Judge Dismisses $200M Damages Claim in SIM-Swap Crypto Lawsuit Against AT&T

A California judge has dismissed the $200 million in damages claim against the telecom giant AT&T for alleged negligence and fraud. The judge still ruled the telecom company had to answer the lawsuit by Michael Terpin for enabling the theft of $24 million worth of his cryptocurrency after a company agent gave his sim card to hackers. Terpin filed the lawsuit in 2019.

According to a report, Terpin accused the telecoms giant of “allowing hackers to swap his SIM card, in what appears to be an elaborate scheme by fraudsters.” Terpin, a crypto entrepreneur, also claims that AT&T’s lax security “allowed hackers to enter his wireless account and steal crypto coins worth roughly $24 million.”

For its part, AT&T argues “that it is not responsible for a series of recent SIM-swapping complaints.” Still, the telecom giant details the security thresholds it applied specifically to Terpin’s account and they include placing the “account on a higher security level with special protection.”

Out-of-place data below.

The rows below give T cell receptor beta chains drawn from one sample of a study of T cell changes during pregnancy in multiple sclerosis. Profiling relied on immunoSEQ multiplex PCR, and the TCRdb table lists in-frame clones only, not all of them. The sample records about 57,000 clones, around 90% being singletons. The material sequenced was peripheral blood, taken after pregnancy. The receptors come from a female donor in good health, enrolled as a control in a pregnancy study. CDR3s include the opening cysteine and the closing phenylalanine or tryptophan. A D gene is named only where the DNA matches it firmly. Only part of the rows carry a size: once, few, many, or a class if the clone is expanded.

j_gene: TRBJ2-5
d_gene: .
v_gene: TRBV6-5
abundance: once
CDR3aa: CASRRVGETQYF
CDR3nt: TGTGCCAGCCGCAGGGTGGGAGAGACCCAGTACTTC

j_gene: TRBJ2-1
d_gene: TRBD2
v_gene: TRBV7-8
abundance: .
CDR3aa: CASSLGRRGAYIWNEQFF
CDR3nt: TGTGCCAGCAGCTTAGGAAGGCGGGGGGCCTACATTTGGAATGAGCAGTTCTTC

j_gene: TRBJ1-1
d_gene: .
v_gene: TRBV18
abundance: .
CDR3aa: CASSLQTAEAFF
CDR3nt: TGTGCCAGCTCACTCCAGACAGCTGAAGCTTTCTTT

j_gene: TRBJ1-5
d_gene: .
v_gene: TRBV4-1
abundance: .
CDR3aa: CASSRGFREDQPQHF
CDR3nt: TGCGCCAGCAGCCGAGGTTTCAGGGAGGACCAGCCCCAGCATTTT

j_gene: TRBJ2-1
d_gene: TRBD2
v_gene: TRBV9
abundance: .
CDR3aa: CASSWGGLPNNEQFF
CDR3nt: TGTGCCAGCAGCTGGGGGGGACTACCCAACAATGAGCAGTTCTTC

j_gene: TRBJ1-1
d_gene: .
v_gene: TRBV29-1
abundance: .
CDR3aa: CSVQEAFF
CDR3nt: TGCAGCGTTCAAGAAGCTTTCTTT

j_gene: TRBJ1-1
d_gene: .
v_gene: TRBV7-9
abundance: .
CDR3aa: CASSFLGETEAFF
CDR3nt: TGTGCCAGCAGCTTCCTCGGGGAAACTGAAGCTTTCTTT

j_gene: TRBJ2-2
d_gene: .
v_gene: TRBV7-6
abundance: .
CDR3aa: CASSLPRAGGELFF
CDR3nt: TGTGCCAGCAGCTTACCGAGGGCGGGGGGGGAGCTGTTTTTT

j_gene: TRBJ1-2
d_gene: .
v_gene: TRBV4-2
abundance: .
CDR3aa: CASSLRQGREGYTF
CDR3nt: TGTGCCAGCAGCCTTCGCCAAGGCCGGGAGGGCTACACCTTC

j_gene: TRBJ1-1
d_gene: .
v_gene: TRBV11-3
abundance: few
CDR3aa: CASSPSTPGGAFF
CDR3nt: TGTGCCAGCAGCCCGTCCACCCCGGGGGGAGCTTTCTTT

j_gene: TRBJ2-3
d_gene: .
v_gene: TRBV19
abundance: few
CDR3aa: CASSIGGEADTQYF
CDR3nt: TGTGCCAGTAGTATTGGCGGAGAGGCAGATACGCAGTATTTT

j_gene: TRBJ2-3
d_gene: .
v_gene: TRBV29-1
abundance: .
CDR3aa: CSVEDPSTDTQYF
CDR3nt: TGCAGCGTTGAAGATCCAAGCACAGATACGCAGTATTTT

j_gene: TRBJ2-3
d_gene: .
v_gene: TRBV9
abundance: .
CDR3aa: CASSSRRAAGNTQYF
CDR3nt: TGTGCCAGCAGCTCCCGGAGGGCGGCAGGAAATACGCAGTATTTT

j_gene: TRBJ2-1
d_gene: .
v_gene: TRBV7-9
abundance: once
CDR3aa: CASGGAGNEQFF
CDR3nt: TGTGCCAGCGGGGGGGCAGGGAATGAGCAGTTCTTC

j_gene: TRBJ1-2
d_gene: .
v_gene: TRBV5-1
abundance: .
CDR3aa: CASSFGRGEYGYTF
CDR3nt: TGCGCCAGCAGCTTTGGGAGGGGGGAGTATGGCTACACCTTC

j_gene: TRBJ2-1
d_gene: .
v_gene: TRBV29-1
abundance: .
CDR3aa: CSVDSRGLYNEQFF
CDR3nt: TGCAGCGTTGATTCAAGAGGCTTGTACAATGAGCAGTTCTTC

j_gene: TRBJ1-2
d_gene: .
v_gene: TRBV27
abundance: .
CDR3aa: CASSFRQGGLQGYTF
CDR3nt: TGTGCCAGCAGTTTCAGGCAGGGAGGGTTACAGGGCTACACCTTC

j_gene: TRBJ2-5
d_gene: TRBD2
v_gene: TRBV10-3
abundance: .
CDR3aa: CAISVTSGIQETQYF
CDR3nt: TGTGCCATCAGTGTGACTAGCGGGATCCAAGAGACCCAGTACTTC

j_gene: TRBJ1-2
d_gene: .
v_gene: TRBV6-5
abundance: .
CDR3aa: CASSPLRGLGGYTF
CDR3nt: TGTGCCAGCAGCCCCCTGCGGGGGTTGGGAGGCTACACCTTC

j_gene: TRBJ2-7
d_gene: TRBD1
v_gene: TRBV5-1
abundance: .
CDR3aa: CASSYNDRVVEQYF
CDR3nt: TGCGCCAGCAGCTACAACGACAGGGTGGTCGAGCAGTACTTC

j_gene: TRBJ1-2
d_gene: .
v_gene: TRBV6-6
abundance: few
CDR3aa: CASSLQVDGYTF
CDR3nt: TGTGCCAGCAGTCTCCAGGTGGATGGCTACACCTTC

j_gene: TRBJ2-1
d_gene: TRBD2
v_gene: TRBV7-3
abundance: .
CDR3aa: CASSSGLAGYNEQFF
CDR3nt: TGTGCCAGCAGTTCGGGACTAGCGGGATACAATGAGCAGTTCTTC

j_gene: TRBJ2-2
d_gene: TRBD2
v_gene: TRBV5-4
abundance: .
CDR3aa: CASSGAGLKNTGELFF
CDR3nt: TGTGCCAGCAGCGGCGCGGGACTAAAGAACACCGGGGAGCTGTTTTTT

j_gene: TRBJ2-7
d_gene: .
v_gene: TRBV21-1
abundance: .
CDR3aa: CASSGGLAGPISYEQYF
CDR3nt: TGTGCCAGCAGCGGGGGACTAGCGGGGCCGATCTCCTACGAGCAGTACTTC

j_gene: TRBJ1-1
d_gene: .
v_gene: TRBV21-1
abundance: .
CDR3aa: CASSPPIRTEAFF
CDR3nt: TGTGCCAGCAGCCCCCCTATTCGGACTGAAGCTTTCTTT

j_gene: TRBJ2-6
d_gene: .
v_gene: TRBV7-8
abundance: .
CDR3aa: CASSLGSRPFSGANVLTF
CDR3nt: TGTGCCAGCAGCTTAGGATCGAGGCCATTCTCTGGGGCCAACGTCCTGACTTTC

According to AT&T, this security threshold “included requiring a six-digit passcode (known only to Terpin and his wife) of anyone attempting to access or change his account settings or transfer his telephone number to another phone.”

In his lawsuit, however, Terpin “attributes the incident to AT&T’s willingness to cooperate with the hacker, gross negligence, violation of its statutory duties, and failure to adhere to its commitments in its privacy policy.”

In its findings, however, the U.S. court “recognized that AT&T disclosed the limits of its security protections and that its privacy policy explicitly states it cannot guarantee that customers’ personal info will never be disclosed as the result of unauthorized acts by third parties.”

Although it is unclear exactly how the thieves replaced Terpin’s mobile SIM, the “lawsuit suggests they impersonated him to AT&T’s customer service agents and requested that the phone number be transferred to their own…

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